Clearly, the CDSA did not contemplate a medicinal exception for the use or possession of marijuana. Indeed, when the CDSA was enacted, no state permitted the medicinal use of marijuana. In 1996, California became the first state to legalize medical marijuana.[3] In 2010, New Jersey enacted CUMMA, creating a limited exception, de-criminalizing possession of marijuana for medical use by qualifying patients who obtain the appropriate registry identification card. N.J.S.A. 24:6I-6; N.J.S.A. 2C:35-17.

         Currently, twenty-nine states, the District of Colombia, Puerto Rico, and Guam, have legalized medical marijuana; twenty-one states and the District of Columbia have decriminalized the possession of marijuana; and eight states and the District of Columbia have passed laws regulating the recreational use of marijuana in the same manner as alcohol.[4]

         Scientific research suggests that marijuana has "potential therapeutic value" for "pain relief, control of nausea and vomiting, and appetite stimulation." Institute of Medicine, Marijuana and Medicine: Assessing the Science Base (J. Joy, S. Watson, and J. Benson eds. 1999), . In addition, it has been reported that marijuana: reduces muscle spasms and spasticity; reduces intraocular pressure; and reduces anxiety. Ibid. Moreover, marijuana has been used successfully to treat the debilitating symptoms of cancer and cancer chemotherapy, AIDS, multiple sclerosis, epilepsy, glaucoma, anxiety, and other serious illnesses. Ibid.

         Amicus L.B., on behalf of her daughter G.B., argues the continued classification of marijuana as a Schedule I controlled dangerous substance frustrates the purposes of CUMMA and denies G.B. the constitutionally protected right to a free and appropriate education.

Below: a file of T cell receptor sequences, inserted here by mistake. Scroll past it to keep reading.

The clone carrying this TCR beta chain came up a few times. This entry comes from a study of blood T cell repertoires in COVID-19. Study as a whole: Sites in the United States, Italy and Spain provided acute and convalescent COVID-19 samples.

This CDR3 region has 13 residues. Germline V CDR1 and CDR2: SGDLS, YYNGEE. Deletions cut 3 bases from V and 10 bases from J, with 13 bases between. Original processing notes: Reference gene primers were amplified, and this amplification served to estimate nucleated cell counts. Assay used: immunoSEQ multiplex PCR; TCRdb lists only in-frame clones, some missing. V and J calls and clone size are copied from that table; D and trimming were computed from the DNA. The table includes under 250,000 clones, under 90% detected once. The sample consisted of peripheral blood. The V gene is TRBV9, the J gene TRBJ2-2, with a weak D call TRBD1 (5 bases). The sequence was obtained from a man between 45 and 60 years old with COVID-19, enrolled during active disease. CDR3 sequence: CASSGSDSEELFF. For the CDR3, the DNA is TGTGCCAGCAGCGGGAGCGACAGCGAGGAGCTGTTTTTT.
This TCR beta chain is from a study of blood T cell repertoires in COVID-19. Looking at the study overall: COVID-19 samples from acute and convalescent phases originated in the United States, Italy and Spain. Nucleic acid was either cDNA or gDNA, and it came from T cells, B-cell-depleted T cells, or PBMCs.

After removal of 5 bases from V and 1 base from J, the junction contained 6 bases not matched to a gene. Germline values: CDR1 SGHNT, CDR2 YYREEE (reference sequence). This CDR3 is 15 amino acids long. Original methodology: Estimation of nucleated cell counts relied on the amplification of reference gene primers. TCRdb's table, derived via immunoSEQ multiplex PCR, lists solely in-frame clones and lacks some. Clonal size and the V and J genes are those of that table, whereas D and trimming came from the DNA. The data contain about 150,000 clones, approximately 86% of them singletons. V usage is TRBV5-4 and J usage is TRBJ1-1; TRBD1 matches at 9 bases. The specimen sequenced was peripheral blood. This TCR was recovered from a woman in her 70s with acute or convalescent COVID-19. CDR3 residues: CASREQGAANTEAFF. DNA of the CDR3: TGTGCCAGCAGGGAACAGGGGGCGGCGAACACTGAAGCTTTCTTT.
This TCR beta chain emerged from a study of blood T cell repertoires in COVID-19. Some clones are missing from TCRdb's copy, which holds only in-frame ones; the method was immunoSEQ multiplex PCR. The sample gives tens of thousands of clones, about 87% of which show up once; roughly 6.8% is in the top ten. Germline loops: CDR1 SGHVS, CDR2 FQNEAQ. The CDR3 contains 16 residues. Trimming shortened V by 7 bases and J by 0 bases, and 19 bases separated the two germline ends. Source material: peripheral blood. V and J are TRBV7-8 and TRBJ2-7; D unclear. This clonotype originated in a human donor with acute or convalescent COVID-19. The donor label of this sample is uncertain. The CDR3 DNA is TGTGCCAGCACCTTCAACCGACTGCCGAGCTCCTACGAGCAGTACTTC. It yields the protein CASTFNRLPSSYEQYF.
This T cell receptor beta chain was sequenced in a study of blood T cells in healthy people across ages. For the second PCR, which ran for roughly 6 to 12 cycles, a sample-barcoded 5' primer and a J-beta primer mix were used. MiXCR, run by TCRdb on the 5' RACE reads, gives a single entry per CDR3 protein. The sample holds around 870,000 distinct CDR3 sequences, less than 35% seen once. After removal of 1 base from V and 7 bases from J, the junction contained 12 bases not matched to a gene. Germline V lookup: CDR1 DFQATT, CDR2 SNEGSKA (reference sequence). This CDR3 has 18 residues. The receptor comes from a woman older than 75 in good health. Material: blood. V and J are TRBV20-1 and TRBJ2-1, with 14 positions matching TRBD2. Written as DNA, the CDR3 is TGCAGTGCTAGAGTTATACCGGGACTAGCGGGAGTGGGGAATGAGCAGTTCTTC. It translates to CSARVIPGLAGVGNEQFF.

G.B., a teenager, suffers from uncontrolled grand mal and petit mal epileptic seizures. Before she was prescribed medical marijuana, G.B. suffered at least one grand mal and several petit mal seizures daily. Since she began taking medical marijuana as part of her treatment regimen, her grand mal seizures decreased by forty to fifty per-cent with greatly reduced severity, and her petit mal seizures were "essentially eliminated." L.B. confirmed that medical marijuana is the only medication that significantly reduces her daughter's seizures.

         G.B.'s doctor prescribed four to five doses of medical marijuana per day, with one dose given at lunchtime.[5] G.B. attends a special education school, located approximately thirty minutes from her home. When G.B.'s parents requested that the school's nurse administer G.B.'s medical marijuana, the school refused because marijuana is a Schedule I substance and cannot be permitted on school grounds. G.B. was required to leave school at lunchtime to receive her medication and did not return to school, causing her to miss a half day of school each day.

         L.B. petitioned the Department of Education (DOE) to require the school to administer G.B.'s medication. The matter was referred to the Office of Administrative Law. After hearing oral argument, an administrative law judge (ALJ) dismissed L.B.'s petition, noting that marijuana was a Schedule I substance, and because N.J.S.A. 2C:35-7 prohibited dispensing or possessing it with intent to distribute within 1000 feet of school property, the school nurse was not authorized to administer G.B.'s medication.

         L.B. then filed a petition for emergent relief to permit her to come to school each day at lunchtime to administer her daughter's medical marijuana during school hours. The school opposed the petition and proposed alternatively that L.B. travel to school, pick up her daughter, take her at least 1000 feet away from school grounds, administer the medication, and return her to school. On September 15, 2015, the ALJ denied the petition, finding L.B. had not met the standards for emergent relief set for the in Crowe v. ...